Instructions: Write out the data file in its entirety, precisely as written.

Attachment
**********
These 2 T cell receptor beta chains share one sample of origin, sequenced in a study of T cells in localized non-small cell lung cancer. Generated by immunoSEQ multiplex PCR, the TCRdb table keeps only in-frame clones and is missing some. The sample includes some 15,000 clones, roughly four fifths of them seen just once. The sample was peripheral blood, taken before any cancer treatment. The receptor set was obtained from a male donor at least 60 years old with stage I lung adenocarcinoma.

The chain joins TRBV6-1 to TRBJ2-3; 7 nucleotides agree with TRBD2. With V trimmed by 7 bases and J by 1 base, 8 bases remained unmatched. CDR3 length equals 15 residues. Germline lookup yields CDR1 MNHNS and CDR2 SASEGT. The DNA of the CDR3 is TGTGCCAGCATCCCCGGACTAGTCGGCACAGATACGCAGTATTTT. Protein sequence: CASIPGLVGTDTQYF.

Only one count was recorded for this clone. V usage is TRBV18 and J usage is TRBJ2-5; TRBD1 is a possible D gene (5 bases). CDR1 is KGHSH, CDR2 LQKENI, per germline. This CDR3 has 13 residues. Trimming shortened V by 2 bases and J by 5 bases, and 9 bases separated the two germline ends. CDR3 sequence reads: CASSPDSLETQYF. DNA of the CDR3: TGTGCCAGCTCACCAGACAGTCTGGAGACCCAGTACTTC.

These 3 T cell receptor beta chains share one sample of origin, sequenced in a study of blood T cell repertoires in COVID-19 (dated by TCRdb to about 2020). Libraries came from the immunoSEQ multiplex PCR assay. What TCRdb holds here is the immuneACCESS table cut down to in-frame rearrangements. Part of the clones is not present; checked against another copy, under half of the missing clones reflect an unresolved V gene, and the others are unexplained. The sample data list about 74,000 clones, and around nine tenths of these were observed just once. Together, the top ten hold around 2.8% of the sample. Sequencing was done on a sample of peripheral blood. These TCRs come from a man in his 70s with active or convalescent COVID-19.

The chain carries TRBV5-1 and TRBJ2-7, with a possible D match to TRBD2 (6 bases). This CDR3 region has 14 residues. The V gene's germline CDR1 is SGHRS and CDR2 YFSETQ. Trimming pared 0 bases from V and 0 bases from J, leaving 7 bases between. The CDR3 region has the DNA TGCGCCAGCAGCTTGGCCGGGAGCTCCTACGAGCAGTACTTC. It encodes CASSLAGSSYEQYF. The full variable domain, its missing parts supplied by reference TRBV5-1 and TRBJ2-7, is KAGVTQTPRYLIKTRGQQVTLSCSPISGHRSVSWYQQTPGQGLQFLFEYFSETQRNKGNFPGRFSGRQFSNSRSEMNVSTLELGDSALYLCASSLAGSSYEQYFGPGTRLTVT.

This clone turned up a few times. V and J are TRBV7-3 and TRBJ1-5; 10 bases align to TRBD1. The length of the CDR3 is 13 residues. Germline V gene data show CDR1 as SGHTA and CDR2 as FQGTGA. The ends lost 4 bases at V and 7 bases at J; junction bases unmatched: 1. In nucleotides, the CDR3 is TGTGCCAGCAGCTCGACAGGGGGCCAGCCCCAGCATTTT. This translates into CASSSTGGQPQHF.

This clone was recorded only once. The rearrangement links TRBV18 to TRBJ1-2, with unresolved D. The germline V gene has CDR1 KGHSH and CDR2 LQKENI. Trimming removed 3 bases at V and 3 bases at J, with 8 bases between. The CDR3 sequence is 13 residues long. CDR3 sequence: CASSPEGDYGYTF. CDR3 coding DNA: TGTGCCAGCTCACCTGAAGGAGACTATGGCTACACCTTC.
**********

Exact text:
These 2 T cell receptor beta chains share one sample of origin, sequenced in a study of T cells in localized non-small cell lung cancer. Generated by immunoSEQ multiplex PCR, the TCRdb table keeps only in-frame clones and is missing some. The sample includes some 15,000 clones, roughly four fifths of them seen just once. The sample was peripheral blood, taken before any cancer treatment. The receptor set was obtained from a male donor at least 60 years old with stage I lung adenocarcinoma.

The chain joins TRBV6-1 to TRBJ2-3; 7 nucleotides agree with TRBD2. With V trimmed by 7 bases and J by 1 base, 8 bases remained unmatched. CDR3 length equals 15 residues. Germline lookup yields CDR1 MNHNS and CDR2 SASEGT. The DNA of the CDR3 is TGTGCCAGCATCCCCGGACTAGTCGGCACAGATACGCAGTATTTT. Protein sequence: CASIPGLVGTDTQYF.

Only one count was recorded for this clone. V usage is TRBV18 and J usage is TRBJ2-5; TRBD1 is a possible D gene (5 bases). CDR1 is KGHSH, CDR2 LQKENI, per germline. This CDR3 has 13 residues. Trimming shortened V by 2 bases and J by 5 bases, and 9 bases separated the two germline ends. CDR3 sequence reads: CASSPDSLETQYF. DNA of the CDR3: TGTGCCAGCTCACCAGACAGTCTGGAGACCCAGTACTTC.

These 3 T cell receptor beta chains share one sample of origin, sequenced in a study of blood T cell repertoires in COVID-19 (dated by TCRdb to about 2020). Libraries came from the immunoSEQ multiplex PCR assay. What TCRdb holds here is the immuneACCESS table cut down to in-frame rearrangements. Part of the clones is not present; checked against another copy, under half of the missing clones reflect an unresolved V gene, and the others are unexplained. The sample data list about 74,000 clones, and around nine tenths of these were observed just once. Together, the top ten hold around 2.8% of the sample. Sequencing was done on a sample of peripheral blood. These TCRs come from a man in his 70s with active or convalescent COVID-19.

The chain carries TRBV5-1 and TRBJ2-7, with a possible D match to TRBD2 (6 bases). This CDR3 region has 14 residues. The V gene's germline CDR1 is SGHRS and CDR2 YFSETQ. Trimming pared 0 bases from V and 0 bases from J, leaving 7 bases between. The CDR3 region has the DNA TGCGCCAGCAGCTTGGCCGGGAGCTCCTACGAGCAGTACTTC. It encodes CASSLAGSSYEQYF. The full variable domain, its missing parts supplied by reference TRBV5-1 and TRBJ2-7, is KAGVTQTPRYLIKTRGQQVTLSCSPISGHRSVSWYQQTPGQGLQFLFEYFSETQRNKGNFPGRFSGRQFSNSRSEMNVSTLELGDSALYLCASSLAGSSYEQYFGPGTRLTVT.

This clone turned up a few times. V and J are TRBV7-3 and TRBJ1-5; 10 bases align to TRBD1. The length of the CDR3 is 13 residues. Germline V gene data show CDR1 as SGHTA and CDR2 as FQGTGA. The ends lost 4 bases at V and 7 bases at J; junction bases unmatched: 1. In nucleotides, the CDR3 is TGTGCCAGCAGCTCGACAGGGGGCCAGCCCCAGCATTTT. This translates into CASSSTGGQPQHF.

This clone was recorded only once. The rearrangement links TRBV18 to TRBJ1-2, with unresolved D. The germline V gene has CDR1 KGHSH and CDR2 LQKENI. Trimming removed 3 bases at V and 3 bases at J, with 8 bases between. The CDR3 sequence is 13 residues long. CDR3 sequence: CASSPEGDYGYTF. CDR3 coding DNA: TGTGCCAGCTCACCTGAAGGAGACTATGGCTACACCTTC.